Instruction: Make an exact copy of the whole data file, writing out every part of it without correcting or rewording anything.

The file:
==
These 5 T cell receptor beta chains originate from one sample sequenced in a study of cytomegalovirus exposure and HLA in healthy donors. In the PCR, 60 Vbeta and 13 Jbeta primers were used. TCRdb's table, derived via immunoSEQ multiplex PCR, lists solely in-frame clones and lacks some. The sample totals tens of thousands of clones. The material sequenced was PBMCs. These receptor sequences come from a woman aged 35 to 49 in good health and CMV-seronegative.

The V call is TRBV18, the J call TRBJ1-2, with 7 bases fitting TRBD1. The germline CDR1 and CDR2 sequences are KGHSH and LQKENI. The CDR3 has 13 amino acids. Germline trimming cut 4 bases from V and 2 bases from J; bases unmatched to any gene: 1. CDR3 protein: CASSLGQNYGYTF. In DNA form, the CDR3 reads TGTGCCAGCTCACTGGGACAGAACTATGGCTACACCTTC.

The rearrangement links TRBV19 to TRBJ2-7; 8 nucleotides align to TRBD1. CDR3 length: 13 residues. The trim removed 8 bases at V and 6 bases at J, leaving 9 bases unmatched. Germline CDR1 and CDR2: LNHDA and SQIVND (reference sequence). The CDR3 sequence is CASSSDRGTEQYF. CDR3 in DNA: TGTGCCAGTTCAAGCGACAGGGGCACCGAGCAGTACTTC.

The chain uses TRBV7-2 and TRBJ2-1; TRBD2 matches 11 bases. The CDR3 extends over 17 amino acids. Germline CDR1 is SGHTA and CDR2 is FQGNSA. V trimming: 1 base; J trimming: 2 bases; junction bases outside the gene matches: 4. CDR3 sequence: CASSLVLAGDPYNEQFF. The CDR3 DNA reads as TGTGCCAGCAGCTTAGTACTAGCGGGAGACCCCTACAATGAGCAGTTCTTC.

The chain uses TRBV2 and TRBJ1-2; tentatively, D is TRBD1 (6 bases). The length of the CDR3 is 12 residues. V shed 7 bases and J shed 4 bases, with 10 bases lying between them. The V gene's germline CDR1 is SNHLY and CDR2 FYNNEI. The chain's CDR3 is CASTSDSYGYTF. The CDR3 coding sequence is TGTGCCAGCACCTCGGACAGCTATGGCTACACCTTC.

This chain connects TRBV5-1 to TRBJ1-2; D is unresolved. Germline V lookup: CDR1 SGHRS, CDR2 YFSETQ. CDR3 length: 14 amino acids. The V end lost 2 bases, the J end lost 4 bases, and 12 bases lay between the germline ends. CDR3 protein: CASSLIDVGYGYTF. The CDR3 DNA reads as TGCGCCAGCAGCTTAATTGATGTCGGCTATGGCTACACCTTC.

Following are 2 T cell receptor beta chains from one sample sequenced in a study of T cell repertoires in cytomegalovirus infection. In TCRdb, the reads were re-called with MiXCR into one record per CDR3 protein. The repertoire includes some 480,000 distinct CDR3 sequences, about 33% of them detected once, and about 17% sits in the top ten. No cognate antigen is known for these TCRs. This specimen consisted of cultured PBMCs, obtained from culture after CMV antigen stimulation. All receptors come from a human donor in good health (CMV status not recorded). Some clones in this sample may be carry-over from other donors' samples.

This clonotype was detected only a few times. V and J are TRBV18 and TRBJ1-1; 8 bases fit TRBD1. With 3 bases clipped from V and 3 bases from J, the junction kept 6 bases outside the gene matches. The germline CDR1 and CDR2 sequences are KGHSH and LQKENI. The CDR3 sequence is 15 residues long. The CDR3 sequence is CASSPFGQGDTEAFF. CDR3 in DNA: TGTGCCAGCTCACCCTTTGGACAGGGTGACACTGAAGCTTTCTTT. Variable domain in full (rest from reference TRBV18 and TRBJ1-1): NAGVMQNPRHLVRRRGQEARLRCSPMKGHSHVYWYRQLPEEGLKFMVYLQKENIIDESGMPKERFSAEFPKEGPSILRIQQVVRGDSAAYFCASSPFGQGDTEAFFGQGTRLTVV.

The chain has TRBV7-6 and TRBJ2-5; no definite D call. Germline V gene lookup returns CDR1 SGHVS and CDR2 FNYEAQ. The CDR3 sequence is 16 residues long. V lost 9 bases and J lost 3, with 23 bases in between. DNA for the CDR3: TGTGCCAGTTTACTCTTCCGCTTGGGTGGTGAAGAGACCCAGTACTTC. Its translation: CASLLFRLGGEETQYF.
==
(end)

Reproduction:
These 5 T cell receptor beta chains originate from one sample sequenced in a study of cytomegalovirus exposure and HLA in healthy donors. In the PCR, 60 Vbeta and 13 Jbeta primers were used. TCRdb's table, derived via immunoSEQ multiplex PCR, lists solely in-frame clones and lacks some. The sample totals tens of thousands of clones. The material sequenced was PBMCs. These receptor sequences come from a woman aged 35 to 49 in good health and CMV-seronegative.

The V call is TRBV18, the J call TRBJ1-2, with 7 bases fitting TRBD1. The germline CDR1 and CDR2 sequences are KGHSH and LQKENI. The CDR3 has 13 amino acids. Germline trimming cut 4 bases from V and 2 bases from J; bases unmatched to any gene: 1. CDR3 protein: CASSLGQNYGYTF. In DNA form, the CDR3 reads TGTGCCAGCTCACTGGGACAGAACTATGGCTACACCTTC.

The rearrangement links TRBV19 to TRBJ2-7; 8 nucleotides align to TRBD1. CDR3 length: 13 residues. The trim removed 8 bases at V and 6 bases at J, leaving 9 bases unmatched. Germline CDR1 and CDR2: LNHDA and SQIVND (reference sequence). The CDR3 sequence is CASSSDRGTEQYF. CDR3 in DNA: TGTGCCAGTTCAAGCGACAGGGGCACCGAGCAGTACTTC.

The chain uses TRBV7-2 and TRBJ2-1; TRBD2 matches 11 bases. The CDR3 extends over 17 amino acids. Germline CDR1 is SGHTA and CDR2 is FQGNSA. V trimming: 1 base; J trimming: 2 bases; junction bases outside the gene matches: 4. CDR3 sequence: CASSLVLAGDPYNEQFF. The CDR3 DNA reads as TGTGCCAGCAGCTTAGTACTAGCGGGAGACCCCTACAATGAGCAGTTCTTC.

The chain uses TRBV2 and TRBJ1-2; tentatively, D is TRBD1 (6 bases). The length of the CDR3 is 12 residues. V shed 7 bases and J shed 4 bases, with 10 bases lying between them. The V gene's germline CDR1 is SNHLY and CDR2 FYNNEI. The chain's CDR3 is CASTSDSYGYTF. The CDR3 coding sequence is TGTGCCAGCACCTCGGACAGCTATGGCTACACCTTC.

This chain connects TRBV5-1 to TRBJ1-2; D is unresolved. Germline V lookup: CDR1 SGHRS, CDR2 YFSETQ. CDR3 length: 14 amino acids. The V end lost 2 bases, the J end lost 4 bases, and 12 bases lay between the germline ends. CDR3 protein: CASSLIDVGYGYTF. The CDR3 DNA reads as TGCGCCAGCAGCTTAATTGATGTCGGCTATGGCTACACCTTC.

Following are 2 T cell receptor beta chains from one sample sequenced in a study of T cell repertoires in cytomegalovirus infection. In TCRdb, the reads were re-called with MiXCR into one record per CDR3 protein. The repertoire includes some 480,000 distinct CDR3 sequences, about 33% of them detected once, and about 17% sits in the top ten. No cognate antigen is known for these TCRs. This specimen consisted of cultured PBMCs, obtained from culture after CMV antigen stimulation. All receptors come from a human donor in good health (CMV status not recorded). Some clones in this sample may be carry-over from other donors' samples.

This clonotype was detected only a few times. V and J are TRBV18 and TRBJ1-1; 8 bases fit TRBD1. With 3 bases clipped from V and 3 bases from J, the junction kept 6 bases outside the gene matches. The germline CDR1 and CDR2 sequences are KGHSH and LQKENI. The CDR3 sequence is 15 residues long. The CDR3 sequence is CASSPFGQGDTEAFF. CDR3 in DNA: TGTGCCAGCTCACCCTTTGGACAGGGTGACACTGAAGCTTTCTTT. Variable domain in full (rest from reference TRBV18 and TRBJ1-1): NAGVMQNPRHLVRRRGQEARLRCSPMKGHSHVYWYRQLPEEGLKFMVYLQKENIIDESGMPKERFSAEFPKEGPSILRIQQVVRGDSAAYFCASSPFGQGDTEAFFGQGTRLTVV.

The chain has TRBV7-6 and TRBJ2-5; no definite D call. Germline V gene lookup returns CDR1 SGHVS and CDR2 FNYEAQ. The CDR3 sequence is 16 residues long. V lost 9 bases and J lost 3, with 23 bases in between. DNA for the CDR3: TGTGCCAGTTTACTCTTCCGCTTGGGTGGTGAAGAGACCCAGTACTTC. Its translation: CASLLFRLGGEETQYF.